Slide rule with case, Sun (model 2), closed frame, celluloid / bamboo / metal / cardboard, made by the Hemmi Bamboo Slide Rule Manufacturing Co Ltd, Japan, 1917-1929
Over the 19th and much of the 20th centuries the slide rule was the primary instrument for calculation used by many people engaged in the trades and in engineering. Although originally invented in the 17th century, and widely used for gauging (or estimating the quantities of certain products such as alcoholic spirits) it took until around 1850 for the slide rule to become generally popular with those for whom mathematics was a daily task. This was largely brought about through the increase in accuracy made possible by the development of the dividing engine and Amédée Mannheim's 1850 standardisation of the arrangement of scales utilised. His scales were the "C" and "D" scales, ranging from 1 (the index) to 10 and used for multiplication and division, and the "A" and "B" scales, ranging from 1 (the index) to 100 and used for squares and square roots.
New arrangements of scales appeared in the 20th century with the Rietz arrangement in 1902 and the Darmstadt arrangement in 1934. The Rietz scales added a log "L" scale, a "CI" or C inverted scale which was useful for calculations involving the reciprocal of a number, and the trigonometric scales: sine "S", tangent "T" and "ST" for the small angles were the sine and tangent are the same, to the front face of the stock. The Darmstadt arrangement added a series of Log-Log scales.
The Hemmi Company was considered one of the best slide rules manufacturers in the world and they exported millions of versions of their many types of slide rules to numerous countries (especially the US) between about 1920 and 1976. This object is an early example of the type of slide rule produced by the J. Hemmi company, probably between 1917 and 1929. It uses the basic Mannheim arrangement of scales and was manufactured under Japanese patent no. 22129, which was granted to Hemmi Co in 1912 for the use of bamboo with celluloid facings. It also uses a new type of cursor patented by Hemmi (patent no. 58115) which can be set to indicate the number of decimal places shifted to the right or the left during the calculation. The "Sun" logo was adopted in 1917. [see History tab].
Japan began to open up to the US  and Europe prior to and during the Meiji restoration of the late 19th century.  The new imperial administration sent out many diplomats and bureaucrats to investigate the technologies of the United States and Europe for application to the industrialisation of Japan. According to William Lise , an example of a Mannheim slide rule was brought back to Japan after Dr. Ritaro Hirota and Toragoro Kondo, who was the Head of the Construction Section of the Internal Affairs Ministry, visited Europe. This example appears to have been provided to the company Nakamura Surveying Instruments where Jiro Hemmi worked in dividing scales for use on surveying and other instruments. He began researching the manufacture of slide rules for Nakamura in 1895 and sometime between 1896 and 1899, established his own company, Hemmi Jirou & Co., to manufacture them.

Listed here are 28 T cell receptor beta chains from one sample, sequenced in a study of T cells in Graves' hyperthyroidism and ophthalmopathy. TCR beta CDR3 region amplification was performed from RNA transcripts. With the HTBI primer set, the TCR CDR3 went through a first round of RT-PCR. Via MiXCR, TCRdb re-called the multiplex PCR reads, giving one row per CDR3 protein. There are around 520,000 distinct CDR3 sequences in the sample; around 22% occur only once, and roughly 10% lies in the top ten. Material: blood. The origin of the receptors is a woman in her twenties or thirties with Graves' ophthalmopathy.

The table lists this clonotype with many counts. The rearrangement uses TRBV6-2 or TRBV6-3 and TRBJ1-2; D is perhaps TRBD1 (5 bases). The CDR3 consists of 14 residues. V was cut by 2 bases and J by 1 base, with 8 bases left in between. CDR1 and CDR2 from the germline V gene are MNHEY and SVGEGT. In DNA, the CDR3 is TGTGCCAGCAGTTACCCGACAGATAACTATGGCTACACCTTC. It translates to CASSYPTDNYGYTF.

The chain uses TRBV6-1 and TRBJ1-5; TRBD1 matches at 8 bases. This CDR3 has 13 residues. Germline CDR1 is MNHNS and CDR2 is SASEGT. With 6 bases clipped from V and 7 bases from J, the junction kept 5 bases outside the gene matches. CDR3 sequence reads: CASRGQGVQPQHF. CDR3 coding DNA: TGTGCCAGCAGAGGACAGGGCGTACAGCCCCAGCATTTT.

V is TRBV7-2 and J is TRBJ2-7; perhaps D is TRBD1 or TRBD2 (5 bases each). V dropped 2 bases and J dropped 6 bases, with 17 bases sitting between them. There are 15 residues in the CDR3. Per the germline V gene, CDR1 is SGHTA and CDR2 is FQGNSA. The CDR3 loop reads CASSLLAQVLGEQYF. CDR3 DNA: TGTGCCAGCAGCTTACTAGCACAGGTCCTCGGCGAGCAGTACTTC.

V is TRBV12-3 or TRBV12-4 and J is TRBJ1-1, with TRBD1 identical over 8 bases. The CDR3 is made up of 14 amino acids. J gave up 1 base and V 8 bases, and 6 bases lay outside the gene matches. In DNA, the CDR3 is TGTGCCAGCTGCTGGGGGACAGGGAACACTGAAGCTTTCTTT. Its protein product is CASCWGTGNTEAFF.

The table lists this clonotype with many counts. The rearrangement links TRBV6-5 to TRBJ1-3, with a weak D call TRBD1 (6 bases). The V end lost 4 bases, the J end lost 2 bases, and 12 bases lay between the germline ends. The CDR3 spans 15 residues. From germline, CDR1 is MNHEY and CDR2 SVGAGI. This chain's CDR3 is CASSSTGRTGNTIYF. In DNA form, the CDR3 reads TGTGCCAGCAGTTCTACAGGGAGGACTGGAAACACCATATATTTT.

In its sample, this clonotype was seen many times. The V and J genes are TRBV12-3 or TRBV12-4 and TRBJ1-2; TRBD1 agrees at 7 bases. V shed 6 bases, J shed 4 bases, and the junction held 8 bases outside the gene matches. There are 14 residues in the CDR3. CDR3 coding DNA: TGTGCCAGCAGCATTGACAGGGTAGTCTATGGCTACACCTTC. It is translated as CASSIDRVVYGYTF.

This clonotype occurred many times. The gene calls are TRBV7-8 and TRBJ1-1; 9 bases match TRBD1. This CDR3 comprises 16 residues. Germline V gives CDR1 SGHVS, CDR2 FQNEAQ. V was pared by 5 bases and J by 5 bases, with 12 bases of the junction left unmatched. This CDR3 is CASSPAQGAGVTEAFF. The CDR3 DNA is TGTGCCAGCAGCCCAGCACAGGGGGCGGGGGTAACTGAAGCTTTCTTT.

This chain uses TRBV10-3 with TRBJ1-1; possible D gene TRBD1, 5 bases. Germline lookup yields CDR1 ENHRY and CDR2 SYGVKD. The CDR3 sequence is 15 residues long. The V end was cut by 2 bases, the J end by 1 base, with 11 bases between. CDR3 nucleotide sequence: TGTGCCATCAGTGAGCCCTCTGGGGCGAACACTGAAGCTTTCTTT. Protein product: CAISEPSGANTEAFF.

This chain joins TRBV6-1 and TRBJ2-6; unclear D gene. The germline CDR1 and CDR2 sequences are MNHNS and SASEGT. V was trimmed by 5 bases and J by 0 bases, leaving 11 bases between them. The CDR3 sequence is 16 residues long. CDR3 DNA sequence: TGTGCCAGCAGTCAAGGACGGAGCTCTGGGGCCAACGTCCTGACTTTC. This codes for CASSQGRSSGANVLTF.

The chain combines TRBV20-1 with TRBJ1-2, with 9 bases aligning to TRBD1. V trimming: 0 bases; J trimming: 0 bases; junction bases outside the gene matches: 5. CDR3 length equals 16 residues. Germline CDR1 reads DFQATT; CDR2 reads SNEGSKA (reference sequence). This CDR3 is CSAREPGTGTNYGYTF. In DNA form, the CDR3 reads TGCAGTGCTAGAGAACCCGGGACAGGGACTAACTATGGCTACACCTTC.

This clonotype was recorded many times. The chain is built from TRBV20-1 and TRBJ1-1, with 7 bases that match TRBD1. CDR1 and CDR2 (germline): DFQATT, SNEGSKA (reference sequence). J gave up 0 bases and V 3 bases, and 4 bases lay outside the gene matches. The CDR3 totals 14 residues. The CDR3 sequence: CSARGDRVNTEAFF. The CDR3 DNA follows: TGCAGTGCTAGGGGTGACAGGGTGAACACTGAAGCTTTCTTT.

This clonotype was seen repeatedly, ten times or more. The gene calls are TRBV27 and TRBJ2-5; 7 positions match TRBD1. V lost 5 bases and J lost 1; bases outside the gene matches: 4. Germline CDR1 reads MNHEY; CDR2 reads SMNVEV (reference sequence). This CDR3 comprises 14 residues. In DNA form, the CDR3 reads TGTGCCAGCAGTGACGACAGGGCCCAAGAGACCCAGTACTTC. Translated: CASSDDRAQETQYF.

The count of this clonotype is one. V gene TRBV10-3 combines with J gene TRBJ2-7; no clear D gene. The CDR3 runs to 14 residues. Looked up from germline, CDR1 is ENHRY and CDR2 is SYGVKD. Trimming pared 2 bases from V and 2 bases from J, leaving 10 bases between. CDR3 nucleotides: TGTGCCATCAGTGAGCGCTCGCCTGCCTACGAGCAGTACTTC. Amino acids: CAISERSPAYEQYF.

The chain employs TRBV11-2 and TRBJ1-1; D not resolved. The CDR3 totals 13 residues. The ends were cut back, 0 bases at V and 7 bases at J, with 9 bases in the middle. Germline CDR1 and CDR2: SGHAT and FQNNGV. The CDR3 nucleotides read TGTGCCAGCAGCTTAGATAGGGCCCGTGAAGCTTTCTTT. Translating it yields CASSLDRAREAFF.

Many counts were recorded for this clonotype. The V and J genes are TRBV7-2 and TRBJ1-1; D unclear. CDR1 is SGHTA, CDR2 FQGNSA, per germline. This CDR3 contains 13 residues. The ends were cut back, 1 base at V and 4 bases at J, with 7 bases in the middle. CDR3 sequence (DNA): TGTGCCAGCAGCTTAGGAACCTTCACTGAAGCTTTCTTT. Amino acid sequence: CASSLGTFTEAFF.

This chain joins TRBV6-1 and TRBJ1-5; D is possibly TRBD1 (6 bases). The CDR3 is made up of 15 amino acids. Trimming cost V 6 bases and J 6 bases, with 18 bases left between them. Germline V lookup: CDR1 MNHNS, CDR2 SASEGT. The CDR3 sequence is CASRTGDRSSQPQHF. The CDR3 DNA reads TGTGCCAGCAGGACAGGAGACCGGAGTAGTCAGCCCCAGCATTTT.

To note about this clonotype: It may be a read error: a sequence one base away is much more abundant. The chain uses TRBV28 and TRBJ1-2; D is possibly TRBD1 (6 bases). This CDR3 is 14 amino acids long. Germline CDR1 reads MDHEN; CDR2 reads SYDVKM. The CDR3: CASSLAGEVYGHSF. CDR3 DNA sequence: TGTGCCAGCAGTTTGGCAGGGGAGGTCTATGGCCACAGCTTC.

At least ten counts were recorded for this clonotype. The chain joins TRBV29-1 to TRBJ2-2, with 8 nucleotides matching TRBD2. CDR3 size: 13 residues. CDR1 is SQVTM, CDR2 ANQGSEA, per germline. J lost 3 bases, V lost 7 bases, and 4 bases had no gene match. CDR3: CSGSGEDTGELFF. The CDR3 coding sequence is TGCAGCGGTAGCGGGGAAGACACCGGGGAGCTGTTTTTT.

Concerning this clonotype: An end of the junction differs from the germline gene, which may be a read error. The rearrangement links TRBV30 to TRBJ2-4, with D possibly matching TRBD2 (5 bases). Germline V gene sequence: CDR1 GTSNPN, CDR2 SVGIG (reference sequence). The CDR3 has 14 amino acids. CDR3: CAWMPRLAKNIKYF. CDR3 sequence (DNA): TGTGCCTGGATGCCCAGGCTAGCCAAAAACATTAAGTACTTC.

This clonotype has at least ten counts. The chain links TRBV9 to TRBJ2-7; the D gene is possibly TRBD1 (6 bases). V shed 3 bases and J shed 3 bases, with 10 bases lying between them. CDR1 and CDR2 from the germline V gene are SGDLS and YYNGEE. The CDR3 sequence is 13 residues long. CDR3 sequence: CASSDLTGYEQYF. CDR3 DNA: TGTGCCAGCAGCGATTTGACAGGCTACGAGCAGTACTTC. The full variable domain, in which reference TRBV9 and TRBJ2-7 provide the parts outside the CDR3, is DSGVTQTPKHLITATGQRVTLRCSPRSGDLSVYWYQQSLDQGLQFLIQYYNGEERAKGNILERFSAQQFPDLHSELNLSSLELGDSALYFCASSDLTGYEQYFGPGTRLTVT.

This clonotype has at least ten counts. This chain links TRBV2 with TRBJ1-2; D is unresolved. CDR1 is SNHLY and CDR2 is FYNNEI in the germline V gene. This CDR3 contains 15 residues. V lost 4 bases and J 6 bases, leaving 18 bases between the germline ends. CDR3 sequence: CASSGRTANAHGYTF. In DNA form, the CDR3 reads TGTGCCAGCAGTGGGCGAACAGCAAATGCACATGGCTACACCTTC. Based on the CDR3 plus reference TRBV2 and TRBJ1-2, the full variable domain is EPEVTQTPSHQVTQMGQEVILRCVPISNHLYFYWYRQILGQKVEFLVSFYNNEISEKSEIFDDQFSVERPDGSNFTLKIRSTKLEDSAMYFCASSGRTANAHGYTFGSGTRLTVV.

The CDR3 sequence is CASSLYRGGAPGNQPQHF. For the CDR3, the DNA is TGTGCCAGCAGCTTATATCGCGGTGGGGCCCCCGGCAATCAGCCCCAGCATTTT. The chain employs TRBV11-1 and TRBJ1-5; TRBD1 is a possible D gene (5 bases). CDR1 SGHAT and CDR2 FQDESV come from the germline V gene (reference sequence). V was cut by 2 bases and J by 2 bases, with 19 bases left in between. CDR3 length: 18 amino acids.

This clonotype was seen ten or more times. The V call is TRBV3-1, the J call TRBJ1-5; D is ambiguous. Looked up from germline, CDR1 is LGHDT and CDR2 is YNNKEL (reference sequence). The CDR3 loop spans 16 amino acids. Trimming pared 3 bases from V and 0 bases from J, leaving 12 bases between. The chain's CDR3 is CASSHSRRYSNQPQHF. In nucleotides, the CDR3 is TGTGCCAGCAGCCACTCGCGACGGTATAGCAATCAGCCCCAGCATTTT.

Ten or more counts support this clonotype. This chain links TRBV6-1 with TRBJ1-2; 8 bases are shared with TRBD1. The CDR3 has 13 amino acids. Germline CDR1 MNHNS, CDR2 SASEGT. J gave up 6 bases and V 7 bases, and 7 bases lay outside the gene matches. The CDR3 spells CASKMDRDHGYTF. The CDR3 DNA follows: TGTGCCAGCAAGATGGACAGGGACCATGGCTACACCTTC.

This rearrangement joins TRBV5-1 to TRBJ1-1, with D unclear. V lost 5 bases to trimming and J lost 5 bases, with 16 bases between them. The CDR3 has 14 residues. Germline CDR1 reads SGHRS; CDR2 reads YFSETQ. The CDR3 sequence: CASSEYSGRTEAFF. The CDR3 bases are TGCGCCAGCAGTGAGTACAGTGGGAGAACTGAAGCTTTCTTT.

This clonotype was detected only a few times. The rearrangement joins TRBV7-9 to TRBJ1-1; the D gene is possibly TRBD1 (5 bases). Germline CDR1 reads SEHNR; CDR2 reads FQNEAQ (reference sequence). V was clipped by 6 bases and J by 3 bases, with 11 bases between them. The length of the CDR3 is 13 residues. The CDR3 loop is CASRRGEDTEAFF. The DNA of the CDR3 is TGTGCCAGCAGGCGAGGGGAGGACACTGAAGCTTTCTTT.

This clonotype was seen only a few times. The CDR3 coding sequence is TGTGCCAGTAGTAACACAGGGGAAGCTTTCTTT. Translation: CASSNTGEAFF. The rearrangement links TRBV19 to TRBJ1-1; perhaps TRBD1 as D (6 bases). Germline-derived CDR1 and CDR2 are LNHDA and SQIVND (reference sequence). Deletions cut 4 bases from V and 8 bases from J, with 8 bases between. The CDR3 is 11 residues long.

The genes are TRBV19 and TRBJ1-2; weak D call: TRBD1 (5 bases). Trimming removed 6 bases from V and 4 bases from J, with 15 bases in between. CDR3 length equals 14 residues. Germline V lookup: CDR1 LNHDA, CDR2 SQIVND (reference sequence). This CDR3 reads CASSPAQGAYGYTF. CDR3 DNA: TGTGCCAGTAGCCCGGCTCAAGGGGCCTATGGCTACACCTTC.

He also began researching the use of materials indigenous to Asia for making slide rules settling on bamboo, and in 1912 Hemmi received a Japanese patent for a slide rule with a stock made from bamboo with scale faces of celluloid laminated to the bamboo stock. The patent was reinforced by a British patent of 1917 and an American patent in 1920. The type of bamboo [phyllostachys pubescens] comes from Japan's southernmost island Kyushu and has a large diameter making it more suitable for the flat body of the slide rule. It has a light yellow colour and is easy to mill into strips with the tongue and groove arrangement that allows the slider to slip smoothly in the channel provided by the stocks. 
In 1917, the company adopted the "Sun" trademark as a reflection of Japan's rising sun symbol which "was thought to bode well for the future of the firm's business" . The Hemmi Co continued to improve their slide rules, developing in 1923 a new machine for dividing the scales. This brought greater accuracy to the mass production of their slide rules and they began exporting to the US [Post], Canada [Hughes-Owens] and Europe. They also developed new scales, patenting the Pythagorean scales (P and Q) for ?(a2 + b2) in 1925. In 1928 the company became Hemmi Seisakusho & Co and their rules are now marked "SUN Hemmi". By the mid-1930s the company was producing 40,000 slide rules per year. 
Sales to the US dropped off with WWII and slide rules were no longer marked "Made in Japan". After the war, the company was renamed Hemmi Keisanjaku [Hemmi Slide Rule Company] and between 1945 and 1951, their export slide rules were marked "Made in Occupied Japan". In the mid 1950s representatives from various companies selling Hemmi slide rules visited the Hemmi company in Japan to develop further export arrangements. These visitors included a Mr. A Richardson from E. Esdaile and Sons P/L of Sydney in 19565 and Mrs E.A. Esdaile in 1958. 
Jirou Hemmi died in 1953 having retired from the company in 1941. In the 1950's Hemmi Keisanjaku began manufacturing slide rules out of plastic. It is estimated that before the stopped producing in 1976 they manufactured 15 million slide rules. 
 With the arrival of Commodore Perry's ships in Japan, c 1853
 When imperial rule was restored in Japan after the defeat of the Tokugawa Shogunate, c.1867-1869
 William Lise, "History of Hemmi Slide Rule and Misc Japanese Slide Rule dates." [http://www.sliderulemuseum.com/SR_Dates.htm] and apparently drawn from a large general catalogue published by Hemmi Slide Rule in 1960.
 William Lise, op cit 
 Peter Hopp, Slide Rules, their History, Models and Makers, Mendham, New Jersey: Astragal Press, 1999.
 William Lise, op cit